The New Year brings new laws that impact California motorists. Among the new laws, beginning Jan. 1, 2019 it will be more difficult for DUI offenders to get behind the wheel of their car, those applying for drivers licenses won’t have to identify themselves as either male or female, and cars sold cannot leave car lots without temporary license plates.
The California Department of Motor Vehicles (DMV) is encouraging the public to be aware of the changes.
Temporary License Plate Program (AB 516, Mullin): This law requires licensed California dealers, of new and used vehicles to attach temporary paper license plates on a vehicle at the point of sale if that vehicle does not display license plates previously issued by the DMV. The temporary license plates contain a unique number and expiration date. No vehicle can be driven off the dealership lot without the temporary license plate affixed to it unless it already has issued plates. The intent of this new law is to reduce the number of toll violators and improve safety for law enforcement.
Gender Identity Female, Male, or Nonbinary (SB 179, Atkins): This law allows individuals applying for a California driver license or identification card to self-certify their chosen gender category of male, female or nonbinary in the application. Applicants who select nonbinary will receive a card with an “X” in the gender category.
Driving Under the Influence – Ignition Interlock Device (SB 1046, Hill): From Jan. 1, 2019 to Jan. 1, 2026, this law mandates repeat offenders for driving under the influence (DUI) and first DUI offenders whose violations resulted in injury, to install an ignition interlock device (IID) for a period ranging from 12 to 48 months. This law also allows those who receive a suspension under the Administrative Per Se law to obtain an IID-restricted driving privilege, and receive credit toward their required IID restriction period if they are later convicted of a DUI. These provisions apply to DUI violations that involve alcohol or the combined use of alcohol and drugs. They do not apply to drug-only violations. Additionally, courts have the discretion to order a non-injury first DUI offender to install an IID for a period of up to 6 months. If the court does not order IID installation, a non-injury first offender may apply for a driver license for IID restrictions or restrictions that allow them to drive to, from, and during their employment and to and from a DUI treatment program for 12 months. Previously, an IID pilot program was only in effect in Alameda, Los Angeles, Sacramento and Tulare counties.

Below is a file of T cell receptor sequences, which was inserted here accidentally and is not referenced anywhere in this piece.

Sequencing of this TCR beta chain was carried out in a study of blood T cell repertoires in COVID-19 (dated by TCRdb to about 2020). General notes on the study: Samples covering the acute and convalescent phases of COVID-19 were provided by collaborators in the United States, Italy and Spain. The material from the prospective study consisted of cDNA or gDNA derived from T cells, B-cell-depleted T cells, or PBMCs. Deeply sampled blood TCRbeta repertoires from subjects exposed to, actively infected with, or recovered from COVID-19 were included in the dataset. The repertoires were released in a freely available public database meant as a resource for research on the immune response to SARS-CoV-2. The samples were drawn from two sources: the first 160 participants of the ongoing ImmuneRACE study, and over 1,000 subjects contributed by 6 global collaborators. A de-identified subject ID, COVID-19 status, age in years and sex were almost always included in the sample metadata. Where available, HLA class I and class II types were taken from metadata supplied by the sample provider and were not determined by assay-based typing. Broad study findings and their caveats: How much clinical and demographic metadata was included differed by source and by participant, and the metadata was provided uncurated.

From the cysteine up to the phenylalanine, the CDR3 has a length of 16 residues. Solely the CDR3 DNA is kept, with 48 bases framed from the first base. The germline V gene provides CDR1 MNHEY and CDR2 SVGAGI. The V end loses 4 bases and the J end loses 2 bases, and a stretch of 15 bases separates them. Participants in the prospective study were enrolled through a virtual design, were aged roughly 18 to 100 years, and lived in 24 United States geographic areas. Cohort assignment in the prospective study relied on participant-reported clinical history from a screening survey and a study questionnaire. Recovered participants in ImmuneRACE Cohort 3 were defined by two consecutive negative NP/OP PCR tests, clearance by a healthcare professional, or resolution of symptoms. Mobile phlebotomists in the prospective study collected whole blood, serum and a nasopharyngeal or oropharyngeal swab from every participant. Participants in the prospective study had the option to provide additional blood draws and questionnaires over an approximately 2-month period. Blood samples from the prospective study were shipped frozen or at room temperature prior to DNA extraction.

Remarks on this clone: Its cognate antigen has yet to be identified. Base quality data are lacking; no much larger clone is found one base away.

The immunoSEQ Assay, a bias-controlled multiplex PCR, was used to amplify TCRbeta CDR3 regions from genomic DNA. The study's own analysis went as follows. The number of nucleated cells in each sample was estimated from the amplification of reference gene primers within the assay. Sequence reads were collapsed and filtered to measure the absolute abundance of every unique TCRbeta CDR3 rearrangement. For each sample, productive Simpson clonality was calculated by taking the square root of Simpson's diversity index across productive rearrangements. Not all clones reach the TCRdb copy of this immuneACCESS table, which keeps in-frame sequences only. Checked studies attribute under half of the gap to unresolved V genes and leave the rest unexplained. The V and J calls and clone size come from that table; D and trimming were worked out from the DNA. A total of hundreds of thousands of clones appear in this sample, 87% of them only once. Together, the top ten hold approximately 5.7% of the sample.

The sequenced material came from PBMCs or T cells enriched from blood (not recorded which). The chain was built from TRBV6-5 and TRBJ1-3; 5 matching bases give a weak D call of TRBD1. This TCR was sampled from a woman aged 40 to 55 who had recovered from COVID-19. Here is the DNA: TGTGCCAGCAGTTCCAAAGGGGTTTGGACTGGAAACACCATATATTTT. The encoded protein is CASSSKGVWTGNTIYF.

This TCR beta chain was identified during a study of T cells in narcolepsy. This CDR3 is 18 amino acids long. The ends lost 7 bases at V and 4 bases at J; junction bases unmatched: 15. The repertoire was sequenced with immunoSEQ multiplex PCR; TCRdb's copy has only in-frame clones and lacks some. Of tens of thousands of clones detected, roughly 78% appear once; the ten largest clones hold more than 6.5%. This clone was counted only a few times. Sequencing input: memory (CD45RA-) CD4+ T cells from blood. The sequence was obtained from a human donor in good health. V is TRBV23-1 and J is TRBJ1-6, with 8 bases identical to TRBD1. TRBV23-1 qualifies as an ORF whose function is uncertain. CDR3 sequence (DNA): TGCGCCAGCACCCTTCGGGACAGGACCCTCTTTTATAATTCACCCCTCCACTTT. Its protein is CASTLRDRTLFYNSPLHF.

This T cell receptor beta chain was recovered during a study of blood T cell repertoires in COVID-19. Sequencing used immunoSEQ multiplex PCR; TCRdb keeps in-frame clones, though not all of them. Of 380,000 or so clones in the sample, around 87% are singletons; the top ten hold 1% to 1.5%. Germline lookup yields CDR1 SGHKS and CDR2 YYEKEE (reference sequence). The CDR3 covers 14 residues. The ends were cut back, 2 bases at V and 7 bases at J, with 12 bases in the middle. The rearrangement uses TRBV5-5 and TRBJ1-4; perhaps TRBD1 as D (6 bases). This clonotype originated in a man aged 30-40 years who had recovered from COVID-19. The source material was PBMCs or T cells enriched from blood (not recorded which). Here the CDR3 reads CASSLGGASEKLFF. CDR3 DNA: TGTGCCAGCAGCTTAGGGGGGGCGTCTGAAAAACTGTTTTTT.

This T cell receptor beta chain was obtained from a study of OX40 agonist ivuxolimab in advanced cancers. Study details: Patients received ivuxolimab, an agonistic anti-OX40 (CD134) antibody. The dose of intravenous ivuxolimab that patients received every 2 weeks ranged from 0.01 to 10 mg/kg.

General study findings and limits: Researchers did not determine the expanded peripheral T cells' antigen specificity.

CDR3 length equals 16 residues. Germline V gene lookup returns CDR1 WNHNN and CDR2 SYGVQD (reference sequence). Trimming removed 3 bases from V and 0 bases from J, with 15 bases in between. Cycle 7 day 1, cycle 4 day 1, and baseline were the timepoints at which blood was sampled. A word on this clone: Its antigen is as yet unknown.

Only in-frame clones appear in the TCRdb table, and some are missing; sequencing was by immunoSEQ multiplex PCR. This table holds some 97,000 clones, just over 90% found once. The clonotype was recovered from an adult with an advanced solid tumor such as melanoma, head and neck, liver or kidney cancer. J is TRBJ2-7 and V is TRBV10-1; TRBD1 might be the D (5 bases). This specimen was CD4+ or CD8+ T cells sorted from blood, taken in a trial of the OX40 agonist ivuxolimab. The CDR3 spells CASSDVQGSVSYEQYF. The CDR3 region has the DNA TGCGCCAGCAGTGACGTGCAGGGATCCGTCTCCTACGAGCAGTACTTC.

Smog Check Changes and New Abatement Fees (AB 1274, O’Donnell): This law expands the existing smog check exemption to vehicles that are up to eight model years old, up from the current exemption of six model years. During the additional two years of exemption, these vehicles will pay an annual $25 smog abatement fee. The current annual $20 smog abatement fee for the first six years of exemption remains unchanged.
Driving Privilege for Minors (AB 2685, Lackey): This law repeals a juvenile court’s authority to suspend, restrict or delay the issuance of a driver license of a habitual truant or ward of the state for up to one year. The law clarifies that any suspensions or delays reported prior to Jan. 1, 2019, remain in effect.